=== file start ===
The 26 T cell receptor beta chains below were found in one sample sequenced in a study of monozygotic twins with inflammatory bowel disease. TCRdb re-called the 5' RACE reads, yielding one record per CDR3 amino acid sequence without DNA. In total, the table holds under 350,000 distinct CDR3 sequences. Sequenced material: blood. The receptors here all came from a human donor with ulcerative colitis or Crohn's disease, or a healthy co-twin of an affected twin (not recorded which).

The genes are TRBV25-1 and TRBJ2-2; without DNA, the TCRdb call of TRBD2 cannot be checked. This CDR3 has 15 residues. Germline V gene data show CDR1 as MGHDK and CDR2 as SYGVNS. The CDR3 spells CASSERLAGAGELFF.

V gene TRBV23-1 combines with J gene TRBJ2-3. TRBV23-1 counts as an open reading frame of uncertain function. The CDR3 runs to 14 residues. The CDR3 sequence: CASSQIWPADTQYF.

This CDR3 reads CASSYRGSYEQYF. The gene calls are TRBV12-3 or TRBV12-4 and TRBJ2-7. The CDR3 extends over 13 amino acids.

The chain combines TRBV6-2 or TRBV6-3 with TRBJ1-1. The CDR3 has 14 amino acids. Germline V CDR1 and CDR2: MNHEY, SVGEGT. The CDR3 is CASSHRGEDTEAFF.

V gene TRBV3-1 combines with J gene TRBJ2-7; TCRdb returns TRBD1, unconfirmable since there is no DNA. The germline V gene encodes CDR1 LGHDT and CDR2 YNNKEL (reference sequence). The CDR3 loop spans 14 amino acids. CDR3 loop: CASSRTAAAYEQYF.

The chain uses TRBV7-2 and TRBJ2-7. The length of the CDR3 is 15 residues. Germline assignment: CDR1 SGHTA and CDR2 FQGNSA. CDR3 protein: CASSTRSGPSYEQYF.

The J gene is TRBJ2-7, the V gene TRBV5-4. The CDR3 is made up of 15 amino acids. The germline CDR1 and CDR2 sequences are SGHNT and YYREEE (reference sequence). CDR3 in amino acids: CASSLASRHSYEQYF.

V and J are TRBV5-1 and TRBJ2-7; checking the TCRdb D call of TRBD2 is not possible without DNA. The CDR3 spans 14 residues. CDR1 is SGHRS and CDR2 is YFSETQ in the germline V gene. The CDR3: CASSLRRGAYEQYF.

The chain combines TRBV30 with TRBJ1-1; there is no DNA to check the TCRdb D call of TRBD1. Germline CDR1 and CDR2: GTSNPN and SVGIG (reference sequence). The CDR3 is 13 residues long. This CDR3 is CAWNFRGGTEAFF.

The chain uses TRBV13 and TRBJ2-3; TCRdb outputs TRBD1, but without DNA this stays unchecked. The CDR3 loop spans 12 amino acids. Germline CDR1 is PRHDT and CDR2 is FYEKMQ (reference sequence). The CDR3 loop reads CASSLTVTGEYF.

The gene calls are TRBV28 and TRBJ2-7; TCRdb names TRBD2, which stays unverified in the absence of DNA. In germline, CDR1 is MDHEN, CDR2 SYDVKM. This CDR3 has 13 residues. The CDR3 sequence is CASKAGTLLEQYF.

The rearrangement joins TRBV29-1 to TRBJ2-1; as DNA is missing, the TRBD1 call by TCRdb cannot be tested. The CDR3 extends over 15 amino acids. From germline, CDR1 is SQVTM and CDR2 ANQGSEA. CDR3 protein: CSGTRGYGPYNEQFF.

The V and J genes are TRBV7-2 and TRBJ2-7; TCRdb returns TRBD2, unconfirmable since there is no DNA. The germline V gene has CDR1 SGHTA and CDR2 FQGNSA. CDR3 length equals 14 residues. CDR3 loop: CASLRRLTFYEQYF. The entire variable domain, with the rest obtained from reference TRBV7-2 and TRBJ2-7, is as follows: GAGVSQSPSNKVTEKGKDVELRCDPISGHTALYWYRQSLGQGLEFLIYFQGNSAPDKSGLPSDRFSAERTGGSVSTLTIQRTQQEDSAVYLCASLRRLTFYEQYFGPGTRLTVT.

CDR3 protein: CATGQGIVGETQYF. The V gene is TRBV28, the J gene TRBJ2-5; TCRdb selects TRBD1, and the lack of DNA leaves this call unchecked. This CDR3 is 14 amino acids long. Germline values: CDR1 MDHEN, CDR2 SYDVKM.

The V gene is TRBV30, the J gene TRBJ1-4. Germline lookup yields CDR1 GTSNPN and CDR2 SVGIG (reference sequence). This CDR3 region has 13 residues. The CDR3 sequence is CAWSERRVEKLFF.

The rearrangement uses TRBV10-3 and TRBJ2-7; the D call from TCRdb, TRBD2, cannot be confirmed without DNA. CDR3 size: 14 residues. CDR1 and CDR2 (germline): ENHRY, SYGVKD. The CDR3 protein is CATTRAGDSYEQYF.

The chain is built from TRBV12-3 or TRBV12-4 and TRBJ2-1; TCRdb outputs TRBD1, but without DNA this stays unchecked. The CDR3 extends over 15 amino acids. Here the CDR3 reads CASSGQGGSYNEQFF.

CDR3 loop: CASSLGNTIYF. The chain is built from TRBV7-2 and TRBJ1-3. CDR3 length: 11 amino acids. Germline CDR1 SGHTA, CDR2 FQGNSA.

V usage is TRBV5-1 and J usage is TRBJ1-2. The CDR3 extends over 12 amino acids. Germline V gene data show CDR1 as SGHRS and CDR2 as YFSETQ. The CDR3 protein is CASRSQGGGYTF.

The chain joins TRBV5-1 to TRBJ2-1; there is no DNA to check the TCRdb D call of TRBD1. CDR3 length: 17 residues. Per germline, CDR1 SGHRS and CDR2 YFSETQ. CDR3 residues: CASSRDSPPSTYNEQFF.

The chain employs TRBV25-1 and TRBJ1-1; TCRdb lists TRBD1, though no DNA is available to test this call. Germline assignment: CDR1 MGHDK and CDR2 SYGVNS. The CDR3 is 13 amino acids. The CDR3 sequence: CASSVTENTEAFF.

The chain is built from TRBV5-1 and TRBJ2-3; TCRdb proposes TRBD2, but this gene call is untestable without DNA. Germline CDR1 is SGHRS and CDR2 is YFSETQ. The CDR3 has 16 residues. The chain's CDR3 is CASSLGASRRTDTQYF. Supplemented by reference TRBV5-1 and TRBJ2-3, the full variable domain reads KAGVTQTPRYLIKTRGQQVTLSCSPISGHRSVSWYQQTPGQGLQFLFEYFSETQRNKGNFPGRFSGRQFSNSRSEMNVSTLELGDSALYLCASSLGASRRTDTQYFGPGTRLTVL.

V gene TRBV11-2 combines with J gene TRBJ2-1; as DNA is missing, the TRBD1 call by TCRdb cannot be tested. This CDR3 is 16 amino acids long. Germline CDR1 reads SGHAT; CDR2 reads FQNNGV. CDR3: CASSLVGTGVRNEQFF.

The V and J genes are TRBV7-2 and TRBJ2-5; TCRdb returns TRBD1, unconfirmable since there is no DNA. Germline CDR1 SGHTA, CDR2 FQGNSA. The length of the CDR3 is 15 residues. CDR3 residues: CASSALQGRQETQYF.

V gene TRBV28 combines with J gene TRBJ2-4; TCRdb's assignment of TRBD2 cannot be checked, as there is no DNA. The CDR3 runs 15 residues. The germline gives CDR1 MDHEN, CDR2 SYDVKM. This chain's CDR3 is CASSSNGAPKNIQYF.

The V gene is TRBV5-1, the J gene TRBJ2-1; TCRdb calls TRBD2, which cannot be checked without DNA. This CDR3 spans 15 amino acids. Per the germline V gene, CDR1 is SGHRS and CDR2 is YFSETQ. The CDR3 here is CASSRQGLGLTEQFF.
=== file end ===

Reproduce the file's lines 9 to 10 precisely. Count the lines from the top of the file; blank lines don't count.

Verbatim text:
V and J are TRBV5-1 and TRBJ2-7; checking the TCRdb D call of TRBD2 is not possible without DNA. The CDR3 spans 14 residues. CDR1 is SGHRS and CDR2 is YFSETQ in the germline V gene. The CDR3: CASSLRRGAYEQYF.

The chain combines TRBV30 with TRBJ1-1; there is no DNA to check the TCRdb D call of TRBD1. Germline CDR1 and CDR2: GTSNPN and SVGIG (reference sequence). The CDR3 is 13 residues long. This CDR3 is CAWNFRGGTEAFF.